Elsewhere in the world, the U.S. burger chain White Castle is testing “Flippy”, a robotic chef arm that can cook french fries and other foods. In Russia, KFC has opened a store that uses a fully automated fried chicken preparation system.
While the technology to build at least rudimentary robots in service sector settings has existed for some years now, they never really caught on (outside of a handful of gimmick applications) pre-COVID-19. Not only did they require a heavy upfront investment, prone to breaking down often, they were also — to use a clinical term — “useless”.
For example, guests at the robot-augmented Henn na hotel in Japan complained that AI room assistants mistook snoring as voice commands and would wake them up throughout the night. Its robotic front desk was reportedly unable to answer the most basic question and its luggage robots broke down whenever it got wet going outside. All this created more work for their human counterparts.
Meanwhile, Chinese restaurant chain Heweilai, an early catering robotics use pioneer, told Worker’s Daily in 2016 that it was forced to stop using a fleet of robots it purchased to serve customers because of their limited capabilities.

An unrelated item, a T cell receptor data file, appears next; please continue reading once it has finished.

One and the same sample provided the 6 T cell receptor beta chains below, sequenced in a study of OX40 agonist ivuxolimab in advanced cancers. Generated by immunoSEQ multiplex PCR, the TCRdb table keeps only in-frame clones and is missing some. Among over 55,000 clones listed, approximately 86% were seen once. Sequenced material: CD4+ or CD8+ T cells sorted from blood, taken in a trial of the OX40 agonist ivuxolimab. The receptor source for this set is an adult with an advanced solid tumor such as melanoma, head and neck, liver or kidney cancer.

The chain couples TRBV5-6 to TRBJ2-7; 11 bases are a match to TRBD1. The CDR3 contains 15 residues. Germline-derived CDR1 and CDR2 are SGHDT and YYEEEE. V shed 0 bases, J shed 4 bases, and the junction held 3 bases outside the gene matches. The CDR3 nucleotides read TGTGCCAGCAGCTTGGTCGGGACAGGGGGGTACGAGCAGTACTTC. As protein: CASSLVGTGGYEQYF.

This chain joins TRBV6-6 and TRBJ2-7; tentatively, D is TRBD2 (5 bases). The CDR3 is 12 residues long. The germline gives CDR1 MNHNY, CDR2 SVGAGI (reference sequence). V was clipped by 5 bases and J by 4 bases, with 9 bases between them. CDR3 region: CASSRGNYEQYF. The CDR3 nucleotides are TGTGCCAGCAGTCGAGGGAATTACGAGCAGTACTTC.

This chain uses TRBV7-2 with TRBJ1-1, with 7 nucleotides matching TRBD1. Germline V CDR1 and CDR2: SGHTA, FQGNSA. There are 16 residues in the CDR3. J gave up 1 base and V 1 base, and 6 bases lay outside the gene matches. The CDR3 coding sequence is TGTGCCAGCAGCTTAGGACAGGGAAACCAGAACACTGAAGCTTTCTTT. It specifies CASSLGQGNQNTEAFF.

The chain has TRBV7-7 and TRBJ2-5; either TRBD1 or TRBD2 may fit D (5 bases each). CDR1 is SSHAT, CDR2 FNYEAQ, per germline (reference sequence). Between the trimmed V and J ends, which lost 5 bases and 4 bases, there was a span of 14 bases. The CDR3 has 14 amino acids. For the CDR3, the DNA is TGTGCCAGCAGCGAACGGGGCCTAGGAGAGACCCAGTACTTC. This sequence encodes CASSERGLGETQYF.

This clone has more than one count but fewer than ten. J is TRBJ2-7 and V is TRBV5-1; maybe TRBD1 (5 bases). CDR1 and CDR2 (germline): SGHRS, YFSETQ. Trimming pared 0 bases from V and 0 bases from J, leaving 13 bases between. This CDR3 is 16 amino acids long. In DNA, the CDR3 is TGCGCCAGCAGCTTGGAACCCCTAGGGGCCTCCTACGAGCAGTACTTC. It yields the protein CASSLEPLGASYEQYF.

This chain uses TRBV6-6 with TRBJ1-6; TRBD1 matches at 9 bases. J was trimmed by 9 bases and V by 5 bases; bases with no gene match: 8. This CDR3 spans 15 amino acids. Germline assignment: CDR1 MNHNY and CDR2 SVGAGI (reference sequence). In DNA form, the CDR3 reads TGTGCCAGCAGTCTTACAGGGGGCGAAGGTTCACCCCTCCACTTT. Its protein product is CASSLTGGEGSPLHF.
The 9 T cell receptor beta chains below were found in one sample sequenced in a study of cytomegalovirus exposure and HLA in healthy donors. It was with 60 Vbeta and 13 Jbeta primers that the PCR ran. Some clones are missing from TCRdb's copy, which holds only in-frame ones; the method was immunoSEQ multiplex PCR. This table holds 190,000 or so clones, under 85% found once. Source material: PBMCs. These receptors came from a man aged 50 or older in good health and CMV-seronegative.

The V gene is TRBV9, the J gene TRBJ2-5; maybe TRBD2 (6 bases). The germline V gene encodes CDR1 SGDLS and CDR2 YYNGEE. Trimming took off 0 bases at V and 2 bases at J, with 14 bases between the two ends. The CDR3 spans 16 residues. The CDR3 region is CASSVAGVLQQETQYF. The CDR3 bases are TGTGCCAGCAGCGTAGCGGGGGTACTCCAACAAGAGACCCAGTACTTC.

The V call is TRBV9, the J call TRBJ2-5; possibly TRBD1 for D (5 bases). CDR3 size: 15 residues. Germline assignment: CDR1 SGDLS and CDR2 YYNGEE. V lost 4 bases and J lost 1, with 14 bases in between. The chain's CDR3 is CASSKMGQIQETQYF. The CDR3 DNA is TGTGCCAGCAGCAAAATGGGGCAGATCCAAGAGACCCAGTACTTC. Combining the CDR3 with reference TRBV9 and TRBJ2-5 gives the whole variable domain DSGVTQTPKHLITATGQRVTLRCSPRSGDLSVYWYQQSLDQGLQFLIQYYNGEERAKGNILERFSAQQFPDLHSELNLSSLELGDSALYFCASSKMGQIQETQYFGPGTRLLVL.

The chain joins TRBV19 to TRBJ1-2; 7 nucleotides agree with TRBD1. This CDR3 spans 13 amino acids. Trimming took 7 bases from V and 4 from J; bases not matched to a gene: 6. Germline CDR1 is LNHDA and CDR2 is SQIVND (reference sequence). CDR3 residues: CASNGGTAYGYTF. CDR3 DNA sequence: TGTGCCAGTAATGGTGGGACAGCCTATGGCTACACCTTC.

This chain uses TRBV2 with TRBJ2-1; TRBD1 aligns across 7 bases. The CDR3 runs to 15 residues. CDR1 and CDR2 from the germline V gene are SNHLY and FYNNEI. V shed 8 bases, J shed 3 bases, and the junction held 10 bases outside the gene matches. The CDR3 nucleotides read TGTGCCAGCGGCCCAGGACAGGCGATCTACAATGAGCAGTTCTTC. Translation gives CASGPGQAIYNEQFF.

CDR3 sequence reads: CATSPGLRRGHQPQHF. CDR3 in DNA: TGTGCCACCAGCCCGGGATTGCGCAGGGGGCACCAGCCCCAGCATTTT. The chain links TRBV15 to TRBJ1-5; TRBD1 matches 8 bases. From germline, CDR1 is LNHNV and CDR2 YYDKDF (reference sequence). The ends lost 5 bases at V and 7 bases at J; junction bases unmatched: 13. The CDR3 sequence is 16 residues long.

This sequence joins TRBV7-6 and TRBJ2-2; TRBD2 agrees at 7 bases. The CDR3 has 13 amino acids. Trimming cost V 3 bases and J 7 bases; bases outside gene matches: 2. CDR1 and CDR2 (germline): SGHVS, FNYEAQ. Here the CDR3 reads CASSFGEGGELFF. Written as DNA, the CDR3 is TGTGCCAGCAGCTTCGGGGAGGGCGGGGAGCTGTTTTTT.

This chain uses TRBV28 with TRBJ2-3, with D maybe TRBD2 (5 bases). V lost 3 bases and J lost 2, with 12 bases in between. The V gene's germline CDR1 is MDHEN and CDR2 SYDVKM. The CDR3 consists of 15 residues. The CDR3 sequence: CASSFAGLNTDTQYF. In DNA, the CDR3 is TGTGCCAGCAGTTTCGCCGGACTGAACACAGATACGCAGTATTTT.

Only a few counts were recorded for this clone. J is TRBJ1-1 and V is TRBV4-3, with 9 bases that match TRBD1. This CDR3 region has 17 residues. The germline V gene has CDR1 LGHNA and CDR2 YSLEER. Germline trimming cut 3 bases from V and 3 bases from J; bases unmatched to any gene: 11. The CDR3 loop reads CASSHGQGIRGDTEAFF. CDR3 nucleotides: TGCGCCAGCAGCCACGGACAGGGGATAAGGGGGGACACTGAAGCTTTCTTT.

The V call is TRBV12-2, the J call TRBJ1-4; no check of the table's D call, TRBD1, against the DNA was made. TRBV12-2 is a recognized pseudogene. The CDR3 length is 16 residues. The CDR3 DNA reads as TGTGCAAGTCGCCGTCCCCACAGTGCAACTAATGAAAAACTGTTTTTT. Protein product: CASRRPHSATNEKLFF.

Their robotic waiters had trouble carrying something as simple as soup, kept crashing into each other because they could only move along fixed routes, could not take orders or top up water glasses, and were both unlikely and unable to strike up a two-sided conversation with customers.
“Ironically, in face of a pandemic, it is exactly the lack of interpersonal touch characterised by service robots which makes potential customers perceive a lower risk of contracting viruses and in turn, increase their intention to visit,” Prof. Wan, who is also Director for the school’s Centre for Hospitality and Real Estate Research, comments.
“Businesses, especially for the hard-hit tourism industry, need to prepare for pandemics as a constant in the business environment. The research suggests that service robots could be a long-term solution and sheds new light on the robot-customer dynamic specific to the tourism industry.”
Consumer Reaction to Robots
The research was divided into two studies. In the first study, the researchers conducted a survey in early April that asks if the respondents would visit a restaurant if robots are used. A total of 496 responses were received. The results show that respondents would visit a restaurant if robots are used and they also consider using robots would reduce interpersonal interactions, which would effectively reduce the risk of contracting an infectious disease.